Appeals court weighs in on feds’ warrantless wiretap program

Here’s a question that most law school students after a semester of constitutional law would answer quickly and confidently with a resounding “no” response.

That query: Can federal government officials intercept and monitor private telephone communications inside the United States without receiving judicial authorization to do so?

There’s just one problem with an unqualified “under no circumstances” response to that question.

It would be incorrect.

In fact, the 9th U.S. Circuit Court of Appeals ruled earlier this week that the executive branch of the federal government is immune when it comes to state eavesdropping, even if its conduct is construed as improper and results in the violation of an individual’s constitutional rights.

Although a damage suit can be brought against the government for harm suffered as the result of how information obtained is used, immunity attaches to the act of information collection itself, noted the federal appeals court.

“Although such a structure may seem anomalous and even unfair, the policy judgment is one for Congress, not the courts,” stated the court.

The case stemmed from the warrantless wiretap program authorized under the Bush administration, pursuant to which individuals and groups suspected of terrorism were subjected to clandestine monitoring without court approval. One such group, the now-closed Al-Haramain Islamic Foundation, sued the government, stating that its communications — including those of its lawyers — were secretly taped.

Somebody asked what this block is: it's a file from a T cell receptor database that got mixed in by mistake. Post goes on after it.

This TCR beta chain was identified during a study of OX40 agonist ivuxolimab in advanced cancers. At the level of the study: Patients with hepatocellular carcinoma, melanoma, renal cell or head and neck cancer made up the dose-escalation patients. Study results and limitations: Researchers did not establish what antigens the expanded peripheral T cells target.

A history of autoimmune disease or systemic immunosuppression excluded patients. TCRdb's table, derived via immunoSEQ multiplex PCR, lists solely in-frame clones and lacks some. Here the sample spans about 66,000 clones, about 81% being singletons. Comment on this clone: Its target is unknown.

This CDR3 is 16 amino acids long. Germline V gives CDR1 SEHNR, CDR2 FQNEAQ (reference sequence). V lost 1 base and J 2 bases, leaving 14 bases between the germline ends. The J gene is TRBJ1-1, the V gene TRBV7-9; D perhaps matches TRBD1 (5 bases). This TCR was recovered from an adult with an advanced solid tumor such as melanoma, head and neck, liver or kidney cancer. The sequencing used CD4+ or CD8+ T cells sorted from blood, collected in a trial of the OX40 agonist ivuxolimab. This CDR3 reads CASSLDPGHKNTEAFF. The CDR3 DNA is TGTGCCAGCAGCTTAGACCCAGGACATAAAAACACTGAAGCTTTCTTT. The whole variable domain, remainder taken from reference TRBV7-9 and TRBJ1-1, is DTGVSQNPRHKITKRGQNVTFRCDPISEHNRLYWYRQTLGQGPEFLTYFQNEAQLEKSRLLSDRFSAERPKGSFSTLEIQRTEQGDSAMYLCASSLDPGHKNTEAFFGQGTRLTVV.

Although the court found for the government, it called the litigation “complex” and noted “the significant infringement on individual liberties” that would result if government officials conducted wiretap activities in disregard of the congressionally mandated procedures for doing so.

The court’s ruling certainly acknowledges the federal government’s considerable resources and leeway to act in many criminal investigations. A potential check on that power is an experienced and aggressive federal appeals attorney who knows the appellate process and how to effectively promote the legal interests of clients who seek to appeal a conviction.

Contact a proven Georgia federal criminal appeals attorney for further information.

Source: CNN, “Appeals court dismisses lawsuit over warrantless wiretap program,” Bill Mears, Aug. 8, 2012